China, the world's leading emitter of greenhouse gasses, announced Thursday that will set specific targets for reducing emissions at next month's climate change conference in Copenhagen. China will pledge to reduce "carbon intensity," the amount of carbon dioxide emitted per unit of economic growth, by 40 to 45 percent by 2020. The plan is an unusual one compared to most other countries, which pledge to reduce the specific tonnage of greenhouse gas emissions rather than pegging it to economic growth.

  • Could Actually Increase Carbon  The Guardian's Bryony Worthington explains. "[B]ecause economic forecasts already predict that China's economy will become less carbon intensive in the next decade, the country's pledge actually only amounts to a cut of between zero and 12% off business as usual emissions in 2020 (depending on what version of the future you choose to compare it with). That is roughly a 40% increase in CO2 emissions on current levels," she writes. "The US's number, as environmentalists, frustrated by the lost decade under President Bush, are keen to point out, amounts to only a 4% cut in emissions compared with 1990 levels."
  • Tactical Win for Obama  The Daily Beast's Richard Wolffe credits President Obama with securing the agreement during his recent visit to China. "Beyond the photo ops and press statements, Obama was pushing President Hu Jintao and Prime Minister Manmohan Singh for the kind of climate deals that eluded him at the G8 summit in Italy in the summer – and have eluded international negotiators for the last decade. China and India have played central roles in blocking past agreements, alongside the US, in a seemingly intractable dispute between fast-developing economies and the older, wealthier polluters."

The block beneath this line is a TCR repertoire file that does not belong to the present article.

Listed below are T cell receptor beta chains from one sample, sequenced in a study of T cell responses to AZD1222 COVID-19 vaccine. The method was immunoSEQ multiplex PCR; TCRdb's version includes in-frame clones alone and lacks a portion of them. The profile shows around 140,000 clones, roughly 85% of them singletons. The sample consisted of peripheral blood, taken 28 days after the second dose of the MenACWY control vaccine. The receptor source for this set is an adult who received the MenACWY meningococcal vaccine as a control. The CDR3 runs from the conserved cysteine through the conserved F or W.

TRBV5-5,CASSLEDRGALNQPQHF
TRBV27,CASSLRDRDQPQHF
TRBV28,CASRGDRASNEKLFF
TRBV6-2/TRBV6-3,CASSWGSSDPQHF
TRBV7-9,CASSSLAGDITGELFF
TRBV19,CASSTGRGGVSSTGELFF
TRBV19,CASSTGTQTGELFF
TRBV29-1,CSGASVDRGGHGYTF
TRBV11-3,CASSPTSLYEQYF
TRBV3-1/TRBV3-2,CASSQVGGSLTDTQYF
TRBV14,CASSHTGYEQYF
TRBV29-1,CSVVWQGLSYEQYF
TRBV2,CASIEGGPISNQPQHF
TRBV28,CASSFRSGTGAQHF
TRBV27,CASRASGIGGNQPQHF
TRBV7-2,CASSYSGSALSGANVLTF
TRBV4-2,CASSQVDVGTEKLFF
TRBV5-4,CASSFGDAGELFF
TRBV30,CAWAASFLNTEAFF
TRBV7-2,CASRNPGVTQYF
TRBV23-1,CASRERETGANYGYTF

• Silver Lining?  The Guardian's Jonathan Watts reports that this may just be an opening bid. "But Xie Zhenhua, the country's most senior climate negotiator, hinted at the possibility of faster steps if the developed nations provided more assistance. 'It will be difficult because it is already tough for us to achieve our target," he said. "If we receive technical and financial support, we might be able to reach our target at an earlier date.'"
  • Just Not Enough  Treehugger's Daniel Kessler laments the odd strategy. "[I]ts emissions will actually increase over time because its economy is expanding so rapidly. As the world's Number 1 Polluter (but far down when it comes to per capita emissions), China's goal is not enough," he writes. "It should be noted, however, that China is making massive investments in renewable energy and increasing its standards for efficiency."
  • U.S. Should Do More  The Guardian's Isabel Hilton weighs the Chinese commitment. "It certainly counts: according to a recent calculation from the International Energy Agency, if China reaches all of its 2020 targets more than 1bn tons of carbon dioxide emissions would be avoided – 25% of what the world needs," she writes, but blasts the U.S. pledge as too weak. "From the scientific perspective, the total of all these offers falls far short of what is required to keep the temperature rise below 2C and the catastrophic changes that could trigger. There is little doubt that, had the US acted, China would have felt obliged to raise its own game."